By: Sabine Afodanyi, Knowledge Management Intern
I began my internship with the African Women’s Development Fund with eagerness and desire to soak in as much knowledge as I can concerning African feminism. I had the opportunity of interning with the Knowledge Management department, which is responsible for archiving and analyzing feminist knowledge produced by the African Women’s Development Fund and its grantee organisations. As someone who is interested in development and advocacy work, I
believe this internship gave me the opportunity to learn what it entails to accomplish such type of work. My six-week internship, supervised by Knowledge Management Specialist Rita Nketiah was a thought-provoking, fulfilling and memorable experience. During this process, I was amazed by the critical work and impact that AWDF has and will continue to accomplish in the venture to support its grantee organisations in radically transforming the state of women’s rights
in the African continent.
The work of AWDF is quite fundamental in advancing the state of women’s rights in the African continent, as it is in a unique position of providing funds to various women’s organisations in order for them to actualise the principles of African feminism in their local communities. For example, NETRIGHT is involved in aiding rural women to reclaim knowledge concerning land rights in the northern region of Ghana. This is done through a knowledge
building initiative which allows for these rural women to adequately fight for their rights so they can be able to be in control of their own economic futures without having to rely on male figures within their households. Having the opportunity to craft stories around organisations such as NETRIGHT opened my eyes to what African feminism really entails. In my opinion, I believe a key mechanism through which African women can be empowered is for the actualisation of their true economic autonomy in addition to their social and political rights. Organisations such as NETRIGHT allow for African women’s empowerment in a system which has long allowed for their oppression from and dehumanized them as a result of colonialism and patriarchy. Seeing how the AWDF is working to further advance this goal allows me to further understand how these systems have held African women back from truly actualising their personhood in political,
economic and social spheres.
Beyond obtaining the opportunity to gain knowledge about how a pan-African organisation such as the AWDF supports its grantees, I was also able to strengthen my writing abilities. A key aspect of my internship was being able to adequately and efficiently produce stories concerning important work grantees have been doing with support from the AWDF. Initially, I felt intimidated to write for a much larger audience beyond that of a classroom audience. This was my first opportunity in writing from the perspective of a women’s rights organisation with a large audience. With the support and guidance of my supervisor, I quickly overcame this uncertainty, allowing for me to confidently produce two key short profiles on AWDF grantees. For me, this is a testament to one of AWDF’s goals of supporting young African women in growing their voice and leadership capabilities. I also was able to build my ediorial skills by contributing to AWDF’s knowledge generation series Bread and Butter series, which offers radical feminist macroeconomic analysis to shape and transform policy. Having the opportunity to collaborate with my supervisor on this task was also another manner in which I was able to further enhance my knowledge of how African women are leading the way in transformational approaches to macroeconomic policies. Apart from enhancing my writing and editorial skills, I subsequently had the opportunity to support with the weekly operations of the Resource Centre. The Centre houses hundreds of materials on African feminist knowledge including books, films and institutional reports. As a support staff, I had the opportunity to meet with members of the public who visited the Centre to access materials or needed a quiet study space away from the noisiness of Accra. As a KM intern, I also contributed to researching and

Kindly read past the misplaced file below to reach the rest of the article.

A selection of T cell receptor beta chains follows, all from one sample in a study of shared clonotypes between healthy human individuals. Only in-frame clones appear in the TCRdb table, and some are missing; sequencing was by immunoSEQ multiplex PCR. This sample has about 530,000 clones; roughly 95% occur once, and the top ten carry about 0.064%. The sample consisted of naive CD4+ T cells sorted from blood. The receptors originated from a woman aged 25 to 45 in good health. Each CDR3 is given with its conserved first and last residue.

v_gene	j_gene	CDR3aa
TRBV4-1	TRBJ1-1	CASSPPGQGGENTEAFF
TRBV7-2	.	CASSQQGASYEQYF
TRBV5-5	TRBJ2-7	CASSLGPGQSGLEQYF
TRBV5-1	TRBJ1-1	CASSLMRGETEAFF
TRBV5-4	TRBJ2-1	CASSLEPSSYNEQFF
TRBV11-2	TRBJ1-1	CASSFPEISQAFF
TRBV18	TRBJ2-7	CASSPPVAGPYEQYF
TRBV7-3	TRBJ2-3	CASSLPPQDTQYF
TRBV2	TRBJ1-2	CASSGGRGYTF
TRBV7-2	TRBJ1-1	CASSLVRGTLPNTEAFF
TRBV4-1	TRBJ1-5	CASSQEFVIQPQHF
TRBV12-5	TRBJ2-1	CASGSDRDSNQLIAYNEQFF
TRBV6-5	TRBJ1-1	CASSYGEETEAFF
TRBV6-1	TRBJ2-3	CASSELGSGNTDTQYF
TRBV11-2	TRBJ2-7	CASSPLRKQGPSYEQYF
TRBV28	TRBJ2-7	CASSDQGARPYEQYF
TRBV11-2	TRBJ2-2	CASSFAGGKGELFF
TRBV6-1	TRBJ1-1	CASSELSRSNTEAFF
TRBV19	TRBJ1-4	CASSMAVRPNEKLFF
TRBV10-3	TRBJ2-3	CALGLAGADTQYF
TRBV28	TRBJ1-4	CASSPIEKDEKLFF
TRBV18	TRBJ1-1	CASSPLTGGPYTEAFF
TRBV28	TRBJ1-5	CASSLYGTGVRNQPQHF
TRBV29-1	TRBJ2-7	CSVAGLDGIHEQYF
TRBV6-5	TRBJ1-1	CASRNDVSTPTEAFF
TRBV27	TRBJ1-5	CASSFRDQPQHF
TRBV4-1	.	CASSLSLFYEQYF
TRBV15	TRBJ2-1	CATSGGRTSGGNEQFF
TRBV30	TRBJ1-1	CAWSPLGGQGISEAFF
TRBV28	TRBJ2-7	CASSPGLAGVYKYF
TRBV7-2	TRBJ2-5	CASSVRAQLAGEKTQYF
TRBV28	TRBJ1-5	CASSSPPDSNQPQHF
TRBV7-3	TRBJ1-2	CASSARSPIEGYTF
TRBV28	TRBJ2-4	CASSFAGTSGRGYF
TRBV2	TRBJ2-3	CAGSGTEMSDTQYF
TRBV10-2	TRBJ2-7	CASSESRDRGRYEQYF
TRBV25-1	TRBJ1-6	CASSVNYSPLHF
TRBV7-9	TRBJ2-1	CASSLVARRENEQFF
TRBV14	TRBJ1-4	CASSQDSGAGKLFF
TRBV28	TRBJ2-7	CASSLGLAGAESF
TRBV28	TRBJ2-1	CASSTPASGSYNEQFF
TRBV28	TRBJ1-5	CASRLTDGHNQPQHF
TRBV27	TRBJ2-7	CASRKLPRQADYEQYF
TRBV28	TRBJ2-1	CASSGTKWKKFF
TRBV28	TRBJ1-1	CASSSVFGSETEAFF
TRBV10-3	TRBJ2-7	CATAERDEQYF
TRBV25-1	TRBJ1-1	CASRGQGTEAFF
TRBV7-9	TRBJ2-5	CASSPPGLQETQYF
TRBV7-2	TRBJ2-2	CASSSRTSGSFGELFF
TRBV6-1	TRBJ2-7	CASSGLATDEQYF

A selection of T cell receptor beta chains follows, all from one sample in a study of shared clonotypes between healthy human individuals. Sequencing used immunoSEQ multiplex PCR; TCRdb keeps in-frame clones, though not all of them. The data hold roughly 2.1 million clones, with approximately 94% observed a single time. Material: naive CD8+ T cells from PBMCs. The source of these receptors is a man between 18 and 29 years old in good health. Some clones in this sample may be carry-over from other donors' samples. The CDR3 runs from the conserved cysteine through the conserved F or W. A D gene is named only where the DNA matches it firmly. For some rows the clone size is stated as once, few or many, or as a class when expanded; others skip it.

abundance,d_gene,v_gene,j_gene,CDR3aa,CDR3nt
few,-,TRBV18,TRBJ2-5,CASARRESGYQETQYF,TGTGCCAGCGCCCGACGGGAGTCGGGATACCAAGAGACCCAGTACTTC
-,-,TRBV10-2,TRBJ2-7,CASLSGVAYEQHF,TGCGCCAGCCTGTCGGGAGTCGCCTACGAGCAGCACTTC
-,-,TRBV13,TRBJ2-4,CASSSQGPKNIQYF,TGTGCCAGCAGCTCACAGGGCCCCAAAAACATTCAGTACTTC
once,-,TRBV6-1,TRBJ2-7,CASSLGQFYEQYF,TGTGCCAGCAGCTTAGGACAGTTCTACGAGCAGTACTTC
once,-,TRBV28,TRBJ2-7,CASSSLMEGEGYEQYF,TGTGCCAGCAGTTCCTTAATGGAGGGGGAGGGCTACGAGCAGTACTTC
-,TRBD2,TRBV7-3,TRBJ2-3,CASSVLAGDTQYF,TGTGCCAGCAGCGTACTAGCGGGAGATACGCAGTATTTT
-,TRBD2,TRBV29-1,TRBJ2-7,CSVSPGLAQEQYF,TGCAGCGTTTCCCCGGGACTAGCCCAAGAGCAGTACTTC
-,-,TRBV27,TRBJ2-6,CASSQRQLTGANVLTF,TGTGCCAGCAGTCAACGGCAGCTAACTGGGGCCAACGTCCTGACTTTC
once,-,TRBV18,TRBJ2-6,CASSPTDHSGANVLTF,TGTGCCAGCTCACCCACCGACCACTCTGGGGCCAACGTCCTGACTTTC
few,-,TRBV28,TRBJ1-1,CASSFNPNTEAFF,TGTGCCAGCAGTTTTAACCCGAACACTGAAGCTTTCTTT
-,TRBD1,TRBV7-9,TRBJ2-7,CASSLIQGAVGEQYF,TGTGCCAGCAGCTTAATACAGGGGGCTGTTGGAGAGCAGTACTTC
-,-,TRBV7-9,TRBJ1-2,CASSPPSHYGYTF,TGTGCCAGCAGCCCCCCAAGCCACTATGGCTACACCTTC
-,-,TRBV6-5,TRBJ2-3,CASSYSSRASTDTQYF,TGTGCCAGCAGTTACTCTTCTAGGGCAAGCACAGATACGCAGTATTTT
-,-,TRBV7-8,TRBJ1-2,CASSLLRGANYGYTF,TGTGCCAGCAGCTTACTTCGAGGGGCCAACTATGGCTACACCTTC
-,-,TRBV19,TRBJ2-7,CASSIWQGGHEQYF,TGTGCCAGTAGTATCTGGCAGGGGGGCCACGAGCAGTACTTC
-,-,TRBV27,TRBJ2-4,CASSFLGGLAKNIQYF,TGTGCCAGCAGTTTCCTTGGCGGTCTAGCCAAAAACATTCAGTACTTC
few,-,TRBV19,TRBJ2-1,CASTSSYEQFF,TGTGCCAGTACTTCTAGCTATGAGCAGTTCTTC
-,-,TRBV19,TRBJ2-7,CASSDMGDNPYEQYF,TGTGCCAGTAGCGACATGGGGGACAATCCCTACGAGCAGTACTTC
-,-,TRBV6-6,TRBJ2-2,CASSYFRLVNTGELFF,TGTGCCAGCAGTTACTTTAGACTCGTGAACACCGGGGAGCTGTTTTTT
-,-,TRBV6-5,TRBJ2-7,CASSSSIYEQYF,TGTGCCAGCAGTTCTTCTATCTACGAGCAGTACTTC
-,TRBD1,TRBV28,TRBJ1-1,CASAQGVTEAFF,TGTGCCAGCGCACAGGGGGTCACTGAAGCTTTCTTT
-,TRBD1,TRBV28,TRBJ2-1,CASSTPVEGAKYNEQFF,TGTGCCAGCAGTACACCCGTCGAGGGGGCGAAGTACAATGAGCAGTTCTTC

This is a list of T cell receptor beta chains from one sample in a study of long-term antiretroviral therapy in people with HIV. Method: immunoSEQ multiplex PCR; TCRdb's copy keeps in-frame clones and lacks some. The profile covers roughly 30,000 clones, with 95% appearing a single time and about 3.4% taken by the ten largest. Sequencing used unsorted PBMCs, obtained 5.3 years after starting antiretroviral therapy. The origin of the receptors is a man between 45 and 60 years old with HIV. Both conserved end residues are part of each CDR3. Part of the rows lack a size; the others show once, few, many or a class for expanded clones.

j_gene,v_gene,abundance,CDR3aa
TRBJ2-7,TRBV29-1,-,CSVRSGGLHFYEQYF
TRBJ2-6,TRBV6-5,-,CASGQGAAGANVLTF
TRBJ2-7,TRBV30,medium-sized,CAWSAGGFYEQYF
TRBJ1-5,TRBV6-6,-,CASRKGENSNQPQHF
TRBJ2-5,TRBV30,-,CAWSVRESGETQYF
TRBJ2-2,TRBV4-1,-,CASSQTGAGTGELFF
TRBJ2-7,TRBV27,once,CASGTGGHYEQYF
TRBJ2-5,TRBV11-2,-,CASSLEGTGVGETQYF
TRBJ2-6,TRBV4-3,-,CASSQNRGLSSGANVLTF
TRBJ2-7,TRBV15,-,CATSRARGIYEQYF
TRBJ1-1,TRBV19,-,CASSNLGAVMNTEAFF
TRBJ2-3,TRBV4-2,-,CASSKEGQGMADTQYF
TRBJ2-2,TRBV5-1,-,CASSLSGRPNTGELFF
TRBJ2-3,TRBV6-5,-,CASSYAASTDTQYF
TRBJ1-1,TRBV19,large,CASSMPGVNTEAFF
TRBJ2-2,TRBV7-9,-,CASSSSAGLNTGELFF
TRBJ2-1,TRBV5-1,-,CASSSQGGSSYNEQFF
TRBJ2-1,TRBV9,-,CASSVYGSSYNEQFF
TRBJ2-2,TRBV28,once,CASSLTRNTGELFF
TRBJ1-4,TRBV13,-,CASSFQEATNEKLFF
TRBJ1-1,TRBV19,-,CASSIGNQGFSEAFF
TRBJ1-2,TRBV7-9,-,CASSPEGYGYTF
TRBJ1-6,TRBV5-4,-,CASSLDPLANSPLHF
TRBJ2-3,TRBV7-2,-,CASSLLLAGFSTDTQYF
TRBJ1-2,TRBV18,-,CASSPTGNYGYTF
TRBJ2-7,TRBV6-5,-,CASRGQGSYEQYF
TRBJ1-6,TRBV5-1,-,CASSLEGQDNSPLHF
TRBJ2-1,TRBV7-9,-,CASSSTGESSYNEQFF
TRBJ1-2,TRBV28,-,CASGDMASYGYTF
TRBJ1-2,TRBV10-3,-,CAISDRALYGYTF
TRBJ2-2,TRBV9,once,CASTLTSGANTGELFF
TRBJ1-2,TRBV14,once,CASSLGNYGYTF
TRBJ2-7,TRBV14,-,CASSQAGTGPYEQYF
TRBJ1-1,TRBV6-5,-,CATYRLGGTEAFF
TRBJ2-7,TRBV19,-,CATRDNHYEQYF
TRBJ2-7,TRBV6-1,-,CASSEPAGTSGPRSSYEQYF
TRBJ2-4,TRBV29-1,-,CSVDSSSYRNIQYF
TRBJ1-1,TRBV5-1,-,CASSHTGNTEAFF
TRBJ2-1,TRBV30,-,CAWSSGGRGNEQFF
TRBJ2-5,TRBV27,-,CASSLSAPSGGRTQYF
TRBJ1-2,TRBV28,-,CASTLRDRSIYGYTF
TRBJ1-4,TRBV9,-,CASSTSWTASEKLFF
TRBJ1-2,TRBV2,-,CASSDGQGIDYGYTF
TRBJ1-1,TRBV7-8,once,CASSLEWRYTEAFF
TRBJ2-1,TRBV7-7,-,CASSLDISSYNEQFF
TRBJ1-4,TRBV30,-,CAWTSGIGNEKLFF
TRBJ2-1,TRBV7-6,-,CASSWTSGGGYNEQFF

uploading content to AWDF’s online repository called AfriREP. This process allowed me to engage with key African feminist knowledge producers, through open source platforms.
In summary, my internship experience with the AWDF is one which I believe will positively impact my educational career and beyond. There were many thought provoking questions, such as the role of social class in African feminism, and how this impacts the lives of everyday African women. While I was not able to visit some of the local organisations supported by AWDF, I am amazed by the important work the AWDF is doing with its revolutionary take on confronting injustices committed against African women through systems rooted in patriarchy and colonialism.